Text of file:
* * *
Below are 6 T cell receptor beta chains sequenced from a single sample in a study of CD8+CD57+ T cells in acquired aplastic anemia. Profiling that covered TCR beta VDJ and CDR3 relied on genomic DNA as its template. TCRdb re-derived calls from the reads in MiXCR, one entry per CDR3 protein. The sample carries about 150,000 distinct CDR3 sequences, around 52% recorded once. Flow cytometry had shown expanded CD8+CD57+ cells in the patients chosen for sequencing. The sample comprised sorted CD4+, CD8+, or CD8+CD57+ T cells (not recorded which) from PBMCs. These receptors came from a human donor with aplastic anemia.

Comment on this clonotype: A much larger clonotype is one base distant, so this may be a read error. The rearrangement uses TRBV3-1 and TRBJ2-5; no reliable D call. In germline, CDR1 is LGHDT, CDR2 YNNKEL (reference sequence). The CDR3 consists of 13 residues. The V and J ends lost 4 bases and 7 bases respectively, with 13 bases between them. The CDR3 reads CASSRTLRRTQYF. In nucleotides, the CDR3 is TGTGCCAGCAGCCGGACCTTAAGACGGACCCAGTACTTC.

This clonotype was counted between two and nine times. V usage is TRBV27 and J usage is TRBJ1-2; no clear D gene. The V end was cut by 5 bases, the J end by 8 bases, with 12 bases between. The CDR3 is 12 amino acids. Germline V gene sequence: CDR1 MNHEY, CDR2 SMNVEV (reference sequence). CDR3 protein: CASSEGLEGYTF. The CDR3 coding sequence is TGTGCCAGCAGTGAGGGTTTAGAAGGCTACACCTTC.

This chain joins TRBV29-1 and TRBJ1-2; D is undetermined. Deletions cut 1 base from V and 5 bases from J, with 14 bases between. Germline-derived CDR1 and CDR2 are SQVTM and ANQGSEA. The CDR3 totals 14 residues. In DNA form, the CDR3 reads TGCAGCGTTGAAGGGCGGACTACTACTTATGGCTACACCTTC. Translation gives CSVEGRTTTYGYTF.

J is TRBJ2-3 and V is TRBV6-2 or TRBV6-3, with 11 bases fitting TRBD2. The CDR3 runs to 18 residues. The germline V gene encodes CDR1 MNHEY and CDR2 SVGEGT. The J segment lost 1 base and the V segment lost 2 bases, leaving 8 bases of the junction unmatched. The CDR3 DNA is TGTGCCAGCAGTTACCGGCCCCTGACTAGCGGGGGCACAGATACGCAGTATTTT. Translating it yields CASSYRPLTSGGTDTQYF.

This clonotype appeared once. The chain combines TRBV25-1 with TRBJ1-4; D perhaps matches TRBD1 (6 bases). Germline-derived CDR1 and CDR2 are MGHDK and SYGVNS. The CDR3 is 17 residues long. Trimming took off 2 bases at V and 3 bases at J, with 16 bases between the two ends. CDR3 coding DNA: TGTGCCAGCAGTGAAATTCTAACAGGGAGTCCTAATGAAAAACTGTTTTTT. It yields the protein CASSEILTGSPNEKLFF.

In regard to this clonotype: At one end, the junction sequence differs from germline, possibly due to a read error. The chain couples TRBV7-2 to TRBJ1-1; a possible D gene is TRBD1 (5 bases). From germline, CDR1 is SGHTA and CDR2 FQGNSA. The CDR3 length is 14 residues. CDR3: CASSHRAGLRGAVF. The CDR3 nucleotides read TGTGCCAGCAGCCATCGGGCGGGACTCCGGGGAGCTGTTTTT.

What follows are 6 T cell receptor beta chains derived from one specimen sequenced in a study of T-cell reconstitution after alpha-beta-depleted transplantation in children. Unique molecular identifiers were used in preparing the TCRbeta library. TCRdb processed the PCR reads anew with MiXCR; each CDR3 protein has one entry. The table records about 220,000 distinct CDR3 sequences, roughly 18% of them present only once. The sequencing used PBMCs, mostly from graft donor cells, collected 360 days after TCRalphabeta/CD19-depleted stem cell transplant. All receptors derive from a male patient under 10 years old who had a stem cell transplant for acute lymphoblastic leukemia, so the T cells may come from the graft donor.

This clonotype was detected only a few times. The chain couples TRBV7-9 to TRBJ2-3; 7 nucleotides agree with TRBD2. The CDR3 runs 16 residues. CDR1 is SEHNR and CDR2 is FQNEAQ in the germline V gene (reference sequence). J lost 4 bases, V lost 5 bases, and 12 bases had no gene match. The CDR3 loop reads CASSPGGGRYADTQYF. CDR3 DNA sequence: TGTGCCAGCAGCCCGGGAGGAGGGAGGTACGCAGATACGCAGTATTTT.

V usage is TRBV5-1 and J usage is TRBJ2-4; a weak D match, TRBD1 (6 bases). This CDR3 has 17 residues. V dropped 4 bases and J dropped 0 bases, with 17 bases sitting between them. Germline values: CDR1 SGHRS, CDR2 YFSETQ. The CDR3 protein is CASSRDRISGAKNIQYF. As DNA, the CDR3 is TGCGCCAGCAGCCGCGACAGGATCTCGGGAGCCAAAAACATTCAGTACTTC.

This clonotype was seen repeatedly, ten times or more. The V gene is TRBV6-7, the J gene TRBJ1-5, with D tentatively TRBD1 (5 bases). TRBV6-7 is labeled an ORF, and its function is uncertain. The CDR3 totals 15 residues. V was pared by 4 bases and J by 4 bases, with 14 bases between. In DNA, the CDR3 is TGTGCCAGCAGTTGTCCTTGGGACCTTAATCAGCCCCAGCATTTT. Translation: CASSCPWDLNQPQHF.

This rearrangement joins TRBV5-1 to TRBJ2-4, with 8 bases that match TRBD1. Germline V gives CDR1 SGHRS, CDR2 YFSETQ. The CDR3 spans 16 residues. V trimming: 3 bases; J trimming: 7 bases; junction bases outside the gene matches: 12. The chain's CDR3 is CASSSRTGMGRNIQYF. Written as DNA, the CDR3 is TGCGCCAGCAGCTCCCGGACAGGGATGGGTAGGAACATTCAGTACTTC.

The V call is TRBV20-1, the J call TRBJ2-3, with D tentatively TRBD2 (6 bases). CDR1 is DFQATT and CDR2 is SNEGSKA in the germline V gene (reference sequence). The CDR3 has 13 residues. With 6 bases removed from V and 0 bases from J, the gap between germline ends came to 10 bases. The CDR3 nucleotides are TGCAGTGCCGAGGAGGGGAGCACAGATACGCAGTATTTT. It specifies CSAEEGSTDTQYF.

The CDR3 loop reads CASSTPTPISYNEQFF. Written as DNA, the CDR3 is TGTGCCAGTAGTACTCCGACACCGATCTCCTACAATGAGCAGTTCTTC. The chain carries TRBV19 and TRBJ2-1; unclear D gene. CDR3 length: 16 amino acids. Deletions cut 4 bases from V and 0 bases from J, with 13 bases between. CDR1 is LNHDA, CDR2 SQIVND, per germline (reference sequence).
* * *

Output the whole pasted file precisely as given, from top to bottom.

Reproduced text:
Below are 6 T cell receptor beta chains sequenced from a single sample in a study of CD8+CD57+ T cells in acquired aplastic anemia. Profiling that covered TCR beta VDJ and CDR3 relied on genomic DNA as its template. TCRdb re-derived calls from the reads in MiXCR, one entry per CDR3 protein. The sample carries about 150,000 distinct CDR3 sequences, around 52% recorded once. Flow cytometry had shown expanded CD8+CD57+ cells in the patients chosen for sequencing. The sample comprised sorted CD4+, CD8+, or CD8+CD57+ T cells (not recorded which) from PBMCs. These receptors came from a human donor with aplastic anemia.

Comment on this clonotype: A much larger clonotype is one base distant, so this may be a read error. The rearrangement uses TRBV3-1 and TRBJ2-5; no reliable D call. In germline, CDR1 is LGHDT, CDR2 YNNKEL (reference sequence). The CDR3 consists of 13 residues. The V and J ends lost 4 bases and 7 bases respectively, with 13 bases between them. The CDR3 reads CASSRTLRRTQYF. In nucleotides, the CDR3 is TGTGCCAGCAGCCGGACCTTAAGACGGACCCAGTACTTC.

This clonotype was counted between two and nine times. V usage is TRBV27 and J usage is TRBJ1-2; no clear D gene. The V end was cut by 5 bases, the J end by 8 bases, with 12 bases between. The CDR3 is 12 amino acids. Germline V gene sequence: CDR1 MNHEY, CDR2 SMNVEV (reference sequence). CDR3 protein: CASSEGLEGYTF. The CDR3 coding sequence is TGTGCCAGCAGTGAGGGTTTAGAAGGCTACACCTTC.

This chain joins TRBV29-1 and TRBJ1-2; D is undetermined. Deletions cut 1 base from V and 5 bases from J, with 14 bases between. Germline-derived CDR1 and CDR2 are SQVTM and ANQGSEA. The CDR3 totals 14 residues. In DNA form, the CDR3 reads TGCAGCGTTGAAGGGCGGACTACTACTTATGGCTACACCTTC. Translation gives CSVEGRTTTYGYTF.

J is TRBJ2-3 and V is TRBV6-2 or TRBV6-3, with 11 bases fitting TRBD2. The CDR3 runs to 18 residues. The germline V gene encodes CDR1 MNHEY and CDR2 SVGEGT. The J segment lost 1 base and the V segment lost 2 bases, leaving 8 bases of the junction unmatched. The CDR3 DNA is TGTGCCAGCAGTTACCGGCCCCTGACTAGCGGGGGCACAGATACGCAGTATTTT. Translating it yields CASSYRPLTSGGTDTQYF.

This clonotype appeared once. The chain combines TRBV25-1 with TRBJ1-4; D perhaps matches TRBD1 (6 bases). Germline-derived CDR1 and CDR2 are MGHDK and SYGVNS. The CDR3 is 17 residues long. Trimming took off 2 bases at V and 3 bases at J, with 16 bases between the two ends. CDR3 coding DNA: TGTGCCAGCAGTGAAATTCTAACAGGGAGTCCTAATGAAAAACTGTTTTTT. It yields the protein CASSEILTGSPNEKLFF.

In regard to this clonotype: At one end, the junction sequence differs from germline, possibly due to a read error. The chain couples TRBV7-2 to TRBJ1-1; a possible D gene is TRBD1 (5 bases). From germline, CDR1 is SGHTA and CDR2 FQGNSA. The CDR3 length is 14 residues. CDR3: CASSHRAGLRGAVF. The CDR3 nucleotides read TGTGCCAGCAGCCATCGGGCGGGACTCCGGGGAGCTGTTTTT.

What follows are 6 T cell receptor beta chains derived from one specimen sequenced in a study of T-cell reconstitution after alpha-beta-depleted transplantation in children. Unique molecular identifiers were used in preparing the TCRbeta library. TCRdb processed the PCR reads anew with MiXCR; each CDR3 protein has one entry. The table records about 220,000 distinct CDR3 sequences, roughly 18% of them present only once. The sequencing used PBMCs, mostly from graft donor cells, collected 360 days after TCRalphabeta/CD19-depleted stem cell transplant. All receptors derive from a male patient under 10 years old who had a stem cell transplant for acute lymphoblastic leukemia, so the T cells may come from the graft donor.

This clonotype was detected only a few times. The chain couples TRBV7-9 to TRBJ2-3; 7 nucleotides agree with TRBD2. The CDR3 runs 16 residues. CDR1 is SEHNR and CDR2 is FQNEAQ in the germline V gene (reference sequence). J lost 4 bases, V lost 5 bases, and 12 bases had no gene match. The CDR3 loop reads CASSPGGGRYADTQYF. CDR3 DNA sequence: TGTGCCAGCAGCCCGGGAGGAGGGAGGTACGCAGATACGCAGTATTTT.

V usage is TRBV5-1 and J usage is TRBJ2-4; a weak D match, TRBD1 (6 bases). This CDR3 has 17 residues. V dropped 4 bases and J dropped 0 bases, with 17 bases sitting between them. Germline values: CDR1 SGHRS, CDR2 YFSETQ. The CDR3 protein is CASSRDRISGAKNIQYF. As DNA, the CDR3 is TGCGCCAGCAGCCGCGACAGGATCTCGGGAGCCAAAAACATTCAGTACTTC.

This clonotype was seen repeatedly, ten times or more. The V gene is TRBV6-7, the J gene TRBJ1-5, with D tentatively TRBD1 (5 bases). TRBV6-7 is labeled an ORF, and its function is uncertain. The CDR3 totals 15 residues. V was pared by 4 bases and J by 4 bases, with 14 bases between. In DNA, the CDR3 is TGTGCCAGCAGTTGTCCTTGGGACCTTAATCAGCCCCAGCATTTT. Translation: CASSCPWDLNQPQHF.

This rearrangement joins TRBV5-1 to TRBJ2-4, with 8 bases that match TRBD1. Germline V gives CDR1 SGHRS, CDR2 YFSETQ. The CDR3 spans 16 residues. V trimming: 3 bases; J trimming: 7 bases; junction bases outside the gene matches: 12. The chain's CDR3 is CASSSRTGMGRNIQYF. Written as DNA, the CDR3 is TGCGCCAGCAGCTCCCGGACAGGGATGGGTAGGAACATTCAGTACTTC.

The V call is TRBV20-1, the J call TRBJ2-3, with D tentatively TRBD2 (6 bases). CDR1 is DFQATT and CDR2 is SNEGSKA in the germline V gene (reference sequence). The CDR3 has 13 residues. With 6 bases removed from V and 0 bases from J, the gap between germline ends came to 10 bases. The CDR3 nucleotides are TGCAGTGCCGAGGAGGGGAGCACAGATACGCAGTATTTT. It specifies CSAEEGSTDTQYF.

The CDR3 loop reads CASSTPTPISYNEQFF. Written as DNA, the CDR3 is TGTGCCAGTAGTACTCCGACACCGATCTCCTACAATGAGCAGTTCTTC. The chain carries TRBV19 and TRBJ2-1; unclear D gene. CDR3 length: 16 amino acids. Deletions cut 4 bases from V and 0 bases from J, with 13 bases between. CDR1 is LNHDA, CDR2 SQIVND, per germline (reference sequence).